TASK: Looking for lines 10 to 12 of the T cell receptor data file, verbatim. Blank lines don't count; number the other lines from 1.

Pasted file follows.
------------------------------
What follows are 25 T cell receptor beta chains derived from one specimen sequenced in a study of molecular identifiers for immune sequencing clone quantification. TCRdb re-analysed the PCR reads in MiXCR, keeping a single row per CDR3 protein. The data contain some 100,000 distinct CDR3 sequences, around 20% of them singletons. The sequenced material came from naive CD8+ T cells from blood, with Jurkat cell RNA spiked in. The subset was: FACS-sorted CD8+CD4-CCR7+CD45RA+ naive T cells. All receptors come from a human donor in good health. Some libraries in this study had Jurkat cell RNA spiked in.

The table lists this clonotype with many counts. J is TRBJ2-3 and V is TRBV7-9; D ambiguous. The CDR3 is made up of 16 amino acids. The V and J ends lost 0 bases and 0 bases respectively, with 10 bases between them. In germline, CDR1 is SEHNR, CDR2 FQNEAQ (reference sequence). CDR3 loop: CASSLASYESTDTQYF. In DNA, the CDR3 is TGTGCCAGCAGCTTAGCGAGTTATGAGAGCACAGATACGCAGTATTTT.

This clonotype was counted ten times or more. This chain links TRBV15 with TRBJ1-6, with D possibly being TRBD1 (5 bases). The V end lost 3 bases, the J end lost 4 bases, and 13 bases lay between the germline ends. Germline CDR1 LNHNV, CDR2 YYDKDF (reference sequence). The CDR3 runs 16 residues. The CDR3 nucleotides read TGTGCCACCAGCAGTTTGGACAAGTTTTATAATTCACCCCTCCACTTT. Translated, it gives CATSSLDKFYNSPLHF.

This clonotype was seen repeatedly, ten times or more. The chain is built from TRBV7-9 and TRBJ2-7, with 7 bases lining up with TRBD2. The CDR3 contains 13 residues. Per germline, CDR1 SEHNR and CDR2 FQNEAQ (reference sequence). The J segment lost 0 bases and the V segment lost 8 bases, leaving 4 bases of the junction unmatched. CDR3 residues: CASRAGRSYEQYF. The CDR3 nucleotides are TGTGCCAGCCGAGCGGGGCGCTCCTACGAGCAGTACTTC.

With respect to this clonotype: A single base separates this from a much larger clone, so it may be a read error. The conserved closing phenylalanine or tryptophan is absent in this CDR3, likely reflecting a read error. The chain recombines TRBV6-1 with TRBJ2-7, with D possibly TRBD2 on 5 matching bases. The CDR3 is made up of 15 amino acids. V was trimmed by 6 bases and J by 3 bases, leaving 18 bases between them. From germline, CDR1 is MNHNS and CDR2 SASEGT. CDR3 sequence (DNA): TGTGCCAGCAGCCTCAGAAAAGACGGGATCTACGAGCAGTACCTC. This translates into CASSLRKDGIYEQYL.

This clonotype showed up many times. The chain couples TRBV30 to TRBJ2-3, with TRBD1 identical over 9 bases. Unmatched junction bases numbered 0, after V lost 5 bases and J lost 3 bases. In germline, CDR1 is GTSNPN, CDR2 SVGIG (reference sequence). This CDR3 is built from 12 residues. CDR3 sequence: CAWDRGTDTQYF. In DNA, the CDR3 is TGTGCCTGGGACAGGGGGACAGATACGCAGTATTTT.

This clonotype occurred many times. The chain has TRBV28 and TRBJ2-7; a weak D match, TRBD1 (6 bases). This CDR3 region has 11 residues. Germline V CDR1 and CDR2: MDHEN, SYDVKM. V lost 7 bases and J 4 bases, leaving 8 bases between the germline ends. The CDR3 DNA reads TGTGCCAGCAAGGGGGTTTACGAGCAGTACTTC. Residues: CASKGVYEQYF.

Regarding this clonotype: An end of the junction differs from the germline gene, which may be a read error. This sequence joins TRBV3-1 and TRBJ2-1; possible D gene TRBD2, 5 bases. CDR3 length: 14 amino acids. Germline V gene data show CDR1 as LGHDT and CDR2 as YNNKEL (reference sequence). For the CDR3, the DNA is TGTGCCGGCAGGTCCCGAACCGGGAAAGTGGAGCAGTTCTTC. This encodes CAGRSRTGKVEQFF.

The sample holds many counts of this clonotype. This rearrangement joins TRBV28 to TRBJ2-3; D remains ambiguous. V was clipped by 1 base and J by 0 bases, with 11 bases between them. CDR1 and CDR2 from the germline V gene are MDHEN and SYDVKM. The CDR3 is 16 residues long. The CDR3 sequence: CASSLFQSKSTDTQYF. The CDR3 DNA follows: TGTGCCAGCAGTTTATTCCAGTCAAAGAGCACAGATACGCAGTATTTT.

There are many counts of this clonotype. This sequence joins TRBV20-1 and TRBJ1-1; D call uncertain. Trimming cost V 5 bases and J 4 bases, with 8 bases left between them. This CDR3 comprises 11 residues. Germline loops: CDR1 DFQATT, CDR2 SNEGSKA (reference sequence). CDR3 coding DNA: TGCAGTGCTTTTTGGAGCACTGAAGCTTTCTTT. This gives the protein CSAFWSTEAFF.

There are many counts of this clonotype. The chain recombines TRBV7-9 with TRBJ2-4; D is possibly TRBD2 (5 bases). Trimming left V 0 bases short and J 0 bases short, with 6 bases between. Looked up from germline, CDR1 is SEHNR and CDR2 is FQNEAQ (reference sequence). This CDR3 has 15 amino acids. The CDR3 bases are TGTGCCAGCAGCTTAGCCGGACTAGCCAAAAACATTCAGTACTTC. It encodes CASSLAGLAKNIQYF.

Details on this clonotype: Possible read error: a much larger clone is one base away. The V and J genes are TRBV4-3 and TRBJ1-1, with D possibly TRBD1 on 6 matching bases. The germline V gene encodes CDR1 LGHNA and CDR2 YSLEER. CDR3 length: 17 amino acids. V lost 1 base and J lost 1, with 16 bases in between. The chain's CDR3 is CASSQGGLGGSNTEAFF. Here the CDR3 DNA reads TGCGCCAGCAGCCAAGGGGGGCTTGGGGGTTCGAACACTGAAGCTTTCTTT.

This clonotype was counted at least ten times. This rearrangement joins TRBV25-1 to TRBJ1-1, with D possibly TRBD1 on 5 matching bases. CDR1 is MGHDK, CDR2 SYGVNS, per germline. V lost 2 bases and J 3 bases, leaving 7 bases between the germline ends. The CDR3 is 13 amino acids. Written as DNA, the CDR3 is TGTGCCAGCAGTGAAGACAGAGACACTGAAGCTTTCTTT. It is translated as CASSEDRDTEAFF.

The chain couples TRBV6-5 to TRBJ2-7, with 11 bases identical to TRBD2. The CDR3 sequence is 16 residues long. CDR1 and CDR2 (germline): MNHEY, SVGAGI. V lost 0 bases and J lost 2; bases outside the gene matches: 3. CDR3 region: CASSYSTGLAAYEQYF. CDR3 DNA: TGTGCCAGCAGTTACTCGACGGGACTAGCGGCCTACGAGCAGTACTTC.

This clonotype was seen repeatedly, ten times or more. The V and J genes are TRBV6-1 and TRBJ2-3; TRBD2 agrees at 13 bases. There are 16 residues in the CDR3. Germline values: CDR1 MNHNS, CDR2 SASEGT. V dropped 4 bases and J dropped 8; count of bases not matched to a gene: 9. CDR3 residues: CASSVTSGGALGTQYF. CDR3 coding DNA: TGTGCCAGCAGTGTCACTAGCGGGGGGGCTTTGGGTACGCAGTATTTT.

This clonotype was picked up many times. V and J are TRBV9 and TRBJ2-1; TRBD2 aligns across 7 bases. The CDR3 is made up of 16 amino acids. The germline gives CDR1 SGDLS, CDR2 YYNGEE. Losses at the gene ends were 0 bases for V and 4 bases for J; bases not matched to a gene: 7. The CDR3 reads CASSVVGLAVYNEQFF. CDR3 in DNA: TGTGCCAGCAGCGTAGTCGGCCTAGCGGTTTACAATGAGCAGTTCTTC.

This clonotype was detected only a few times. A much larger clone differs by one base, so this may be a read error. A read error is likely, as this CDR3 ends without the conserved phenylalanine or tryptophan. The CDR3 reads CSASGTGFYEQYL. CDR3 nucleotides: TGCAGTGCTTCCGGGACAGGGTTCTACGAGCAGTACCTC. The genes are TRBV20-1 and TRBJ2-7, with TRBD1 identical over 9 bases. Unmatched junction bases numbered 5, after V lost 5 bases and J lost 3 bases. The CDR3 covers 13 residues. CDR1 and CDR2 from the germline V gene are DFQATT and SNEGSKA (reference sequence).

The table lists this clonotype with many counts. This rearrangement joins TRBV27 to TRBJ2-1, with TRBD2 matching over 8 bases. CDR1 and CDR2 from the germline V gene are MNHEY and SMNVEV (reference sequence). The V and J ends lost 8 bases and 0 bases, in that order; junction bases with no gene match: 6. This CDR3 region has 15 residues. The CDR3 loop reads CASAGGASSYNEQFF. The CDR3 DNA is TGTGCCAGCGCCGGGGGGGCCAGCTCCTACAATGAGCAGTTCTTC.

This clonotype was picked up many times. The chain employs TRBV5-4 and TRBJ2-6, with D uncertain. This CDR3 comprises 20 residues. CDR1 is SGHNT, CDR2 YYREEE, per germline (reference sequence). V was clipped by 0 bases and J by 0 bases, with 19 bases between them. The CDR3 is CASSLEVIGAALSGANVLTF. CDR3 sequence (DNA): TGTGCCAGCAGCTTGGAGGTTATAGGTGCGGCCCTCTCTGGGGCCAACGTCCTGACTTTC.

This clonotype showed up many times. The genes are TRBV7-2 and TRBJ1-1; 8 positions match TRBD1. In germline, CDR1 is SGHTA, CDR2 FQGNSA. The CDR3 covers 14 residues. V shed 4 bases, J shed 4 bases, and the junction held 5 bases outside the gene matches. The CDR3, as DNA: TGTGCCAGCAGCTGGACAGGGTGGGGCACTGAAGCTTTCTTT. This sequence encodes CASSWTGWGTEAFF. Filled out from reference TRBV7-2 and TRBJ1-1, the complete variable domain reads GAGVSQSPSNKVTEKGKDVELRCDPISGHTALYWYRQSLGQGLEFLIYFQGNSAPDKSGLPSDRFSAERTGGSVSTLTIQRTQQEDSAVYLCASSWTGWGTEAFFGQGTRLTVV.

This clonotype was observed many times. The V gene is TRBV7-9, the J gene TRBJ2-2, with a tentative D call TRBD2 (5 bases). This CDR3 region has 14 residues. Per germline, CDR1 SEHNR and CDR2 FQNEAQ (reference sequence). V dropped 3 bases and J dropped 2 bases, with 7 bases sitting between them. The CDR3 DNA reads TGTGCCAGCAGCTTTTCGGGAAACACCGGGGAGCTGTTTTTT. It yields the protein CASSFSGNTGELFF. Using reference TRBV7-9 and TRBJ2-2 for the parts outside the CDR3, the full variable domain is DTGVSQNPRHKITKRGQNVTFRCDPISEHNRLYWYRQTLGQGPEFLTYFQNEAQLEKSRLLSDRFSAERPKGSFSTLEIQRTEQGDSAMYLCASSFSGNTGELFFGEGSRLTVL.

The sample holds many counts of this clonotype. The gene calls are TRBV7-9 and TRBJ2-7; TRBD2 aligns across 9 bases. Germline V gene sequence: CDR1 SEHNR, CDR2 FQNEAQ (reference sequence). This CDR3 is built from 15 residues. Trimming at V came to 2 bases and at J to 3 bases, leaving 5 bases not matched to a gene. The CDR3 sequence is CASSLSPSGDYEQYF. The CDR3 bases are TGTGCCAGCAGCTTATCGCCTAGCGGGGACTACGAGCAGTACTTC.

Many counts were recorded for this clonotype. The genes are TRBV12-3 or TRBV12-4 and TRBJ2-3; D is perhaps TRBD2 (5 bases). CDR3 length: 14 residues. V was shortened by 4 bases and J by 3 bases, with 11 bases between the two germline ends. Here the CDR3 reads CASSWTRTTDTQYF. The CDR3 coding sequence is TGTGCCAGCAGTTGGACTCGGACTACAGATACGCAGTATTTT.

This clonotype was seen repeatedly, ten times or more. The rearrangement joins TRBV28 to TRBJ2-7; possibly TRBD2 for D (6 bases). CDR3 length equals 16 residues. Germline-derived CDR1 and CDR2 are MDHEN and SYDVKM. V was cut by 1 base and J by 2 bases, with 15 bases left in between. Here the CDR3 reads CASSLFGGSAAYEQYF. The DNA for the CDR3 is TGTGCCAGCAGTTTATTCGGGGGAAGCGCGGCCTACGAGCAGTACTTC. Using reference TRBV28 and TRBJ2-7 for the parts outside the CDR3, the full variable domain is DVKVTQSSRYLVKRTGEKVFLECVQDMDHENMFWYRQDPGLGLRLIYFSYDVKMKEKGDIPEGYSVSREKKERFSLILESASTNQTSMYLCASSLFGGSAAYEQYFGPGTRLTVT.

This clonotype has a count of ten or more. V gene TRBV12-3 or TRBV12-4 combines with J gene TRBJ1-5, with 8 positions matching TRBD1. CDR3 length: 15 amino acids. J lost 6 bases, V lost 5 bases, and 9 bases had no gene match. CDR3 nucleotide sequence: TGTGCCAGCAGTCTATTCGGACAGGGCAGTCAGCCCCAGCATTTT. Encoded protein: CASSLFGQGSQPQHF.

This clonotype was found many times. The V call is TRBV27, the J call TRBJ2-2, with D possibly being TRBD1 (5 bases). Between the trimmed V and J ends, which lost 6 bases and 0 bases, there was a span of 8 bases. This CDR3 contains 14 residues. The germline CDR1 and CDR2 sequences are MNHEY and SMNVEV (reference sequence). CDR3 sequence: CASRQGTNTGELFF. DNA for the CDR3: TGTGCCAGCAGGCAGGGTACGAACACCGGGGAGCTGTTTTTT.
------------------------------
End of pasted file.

There are many counts of this clonotype. This sequence joins TRBV20-1 and TRBJ1-1; D call uncertain. Trimming cost V 5 bases and J 4 bases, with 8 bases left between them. This CDR3 comprises 11 residues. Germline loops: CDR1 DFQATT, CDR2 SNEGSKA (reference sequence). CDR3 coding DNA: TGCAGTGCTTTTTGGAGCACTGAAGCTTTCTTT. This gives the protein CSAFWSTEAFF.

There are many counts of this clonotype. The chain recombines TRBV7-9 with TRBJ2-4; D is possibly TRBD2 (5 bases). Trimming left V 0 bases short and J 0 bases short, with 6 bases between. Looked up from germline, CDR1 is SEHNR and CDR2 is FQNEAQ (reference sequence). This CDR3 has 15 amino acids. The CDR3 bases are TGTGCCAGCAGCTTAGCCGGACTAGCCAAAAACATTCAGTACTTC. It encodes CASSLAGLAKNIQYF.

Details on this clonotype: Possible read error: a much larger clone is one base away. The V and J genes are TRBV4-3 and TRBJ1-1, with D possibly TRBD1 on 6 matching bases. The germline V gene encodes CDR1 LGHNA and CDR2 YSLEER. CDR3 length: 17 amino acids. V lost 1 base and J lost 1, with 16 bases in between. The chain's CDR3 is CASSQGGLGGSNTEAFF. Here the CDR3 DNA reads TGCGCCAGCAGCCAAGGGGGGCTTGGGGGTTCGAACACTGAAGCTTTCTTT.